I hope each juror can see for their self what is plainly visible in the video. Grace sees the punch coming, tries to block it, Jacquetta throws a one step punch and follows through. Jacquetta's swing is so hard that the hood of her jacket comes flying up onto her head. There's not much to be confused about. If I was a juror, my decision would be an easy one.
Closing arguments in Simmons trial focus on intent and video interpretations
Submitted by Howard Owens on August 24, 2012 - 1:54pm
Two attorneys, two different interpretations of what a video surveillance recording from Dec. 24 inside Walmart shows actually happened when 70-year-old Grace Suozzi was hit by 26-year-old Jacquetta Simmons.
There's no dispute, said defense attorney Earl Key, that his client hit, or even punched, Suozzi.
What the recording clearly shows, Key said, is that a Walmart store employee grabbed Simmons by the arm and Simmons tried to swing free and accidentally hit Suozzi.
Like Key in his closing statement in the trial of Simmons on a charge of assault in the second degree, District Attorney Lawrence Friedman went through the video frame by frame and pointed out to jurors that the recording shows something very different than what Key said it shows.
The video shows, Friedman said, that customer service manager Sharon Reigle, isn't even close enough to Simmons to be holding her arm when Simmons starts her swing.
As Simmons starts that swing, Friedman said, you can see Suozzi stepping back, realizing, as she testified, that Simmons is going to try and hit her.
As Simmons hits Suozzi, Friedman said, Simmons is looking directly at Suozzi. In the next frame, Friedman said, you can still see Simmons looking directly at Suozzi as she falls backward to the floor, and Simmons is still looking at Suozzi, Friedman said, as Suozzi slides across the floor.
Those actions, Friedman said, contradict Simmons' claims that she didn't intend to hit Suozzi and that she didn't know she hit and injured Suozzi.
In closing arguments, the defense always gets to make its case to the jury prior to the prosecution.
Key went through the testimony witness by witness, arguing that the prosecution failed to prove the most important fact under dispute: Whether Jacquetta Simmons intended to hit and injure Grace Suozzi.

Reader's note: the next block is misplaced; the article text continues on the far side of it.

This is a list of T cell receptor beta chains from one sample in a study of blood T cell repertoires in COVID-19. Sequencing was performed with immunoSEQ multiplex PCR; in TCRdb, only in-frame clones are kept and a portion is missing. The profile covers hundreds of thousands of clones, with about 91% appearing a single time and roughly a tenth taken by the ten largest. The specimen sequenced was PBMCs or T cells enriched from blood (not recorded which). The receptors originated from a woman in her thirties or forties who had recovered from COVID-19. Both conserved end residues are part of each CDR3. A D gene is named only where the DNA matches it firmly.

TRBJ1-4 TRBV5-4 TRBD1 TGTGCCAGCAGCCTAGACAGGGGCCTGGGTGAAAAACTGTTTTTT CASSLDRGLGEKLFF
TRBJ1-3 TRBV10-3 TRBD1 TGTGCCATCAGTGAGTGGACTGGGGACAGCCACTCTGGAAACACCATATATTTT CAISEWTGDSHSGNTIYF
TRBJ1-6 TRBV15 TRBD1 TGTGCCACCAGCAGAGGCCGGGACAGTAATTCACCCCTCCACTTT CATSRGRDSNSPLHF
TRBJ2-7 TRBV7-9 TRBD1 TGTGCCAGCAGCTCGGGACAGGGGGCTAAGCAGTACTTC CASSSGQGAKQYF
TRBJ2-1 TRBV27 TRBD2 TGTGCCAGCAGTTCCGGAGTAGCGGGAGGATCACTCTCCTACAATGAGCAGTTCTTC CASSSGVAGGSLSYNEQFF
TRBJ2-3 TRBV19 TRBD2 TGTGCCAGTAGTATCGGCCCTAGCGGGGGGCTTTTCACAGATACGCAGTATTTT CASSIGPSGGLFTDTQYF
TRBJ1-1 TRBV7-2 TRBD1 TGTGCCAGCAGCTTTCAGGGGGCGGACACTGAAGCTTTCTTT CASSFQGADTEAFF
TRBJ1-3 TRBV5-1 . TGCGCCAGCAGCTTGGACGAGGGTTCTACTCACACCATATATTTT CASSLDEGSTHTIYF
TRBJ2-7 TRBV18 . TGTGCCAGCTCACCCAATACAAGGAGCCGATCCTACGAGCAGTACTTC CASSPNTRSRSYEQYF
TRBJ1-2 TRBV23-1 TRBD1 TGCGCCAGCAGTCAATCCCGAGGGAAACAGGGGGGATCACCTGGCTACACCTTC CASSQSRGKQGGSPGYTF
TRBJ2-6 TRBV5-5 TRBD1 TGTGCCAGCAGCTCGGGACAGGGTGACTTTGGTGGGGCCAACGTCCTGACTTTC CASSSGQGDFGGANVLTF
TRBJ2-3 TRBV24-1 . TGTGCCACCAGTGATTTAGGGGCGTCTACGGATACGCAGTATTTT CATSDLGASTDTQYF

"You can see clearly from that video that she is being held," Key said. "You can see that she's swinging her arm away. The prosecution has the obligation to prove my client intentionally hit Ms. Suozzi. We all know Jacquetta hit Ms. Suozzi. They have to prove she did it intentionally."
Going through witness testimony, Key noted that Alex Derefinko said he saw a small scuffle before Simmons hit Suozzi.
While Reigle denied grabbing Simmons, Key told jurors she had a motivation to lie because by her testimony the 10-year Walmart employee knows she would be fired if she touched a customer.
While Dylan Phillips testified that he saw Reigle four or five feet away from Simmons, Key said the video shows Reigle standing right next to Simmons.
As for Suozzi, Key said, she is of course a sympathetic person, but that doesn't mean her version of events is what actually happened.
"I submit to you that Grace probably really believes that Jacquetta hit her on purpose," Key said. "But just because you believe something doesn't make it true."
While Key acknowledges that Simmons used obscenities during the incident, he said the most inflammatory statements were not substantiated by second witnesses. In each case, he said, only one person testified to those specific statements.
For example, outside of Walmart, Samual Hackenberg testified that heard Simmons say, "I don't give a fuck about these dirty white people."
Key said the accusation isn't believable because Hackenberg didn't even mention the statement until a month after the incident and nobody else said they heard it.
Even though Hackenberg claimed Simmons said it while standing next to a police car, Key noted that Trooper James Baines didn't include the statement in his report (Baines testified that all suspect statements are included in reports) and didn't repeat the statement during his testimony.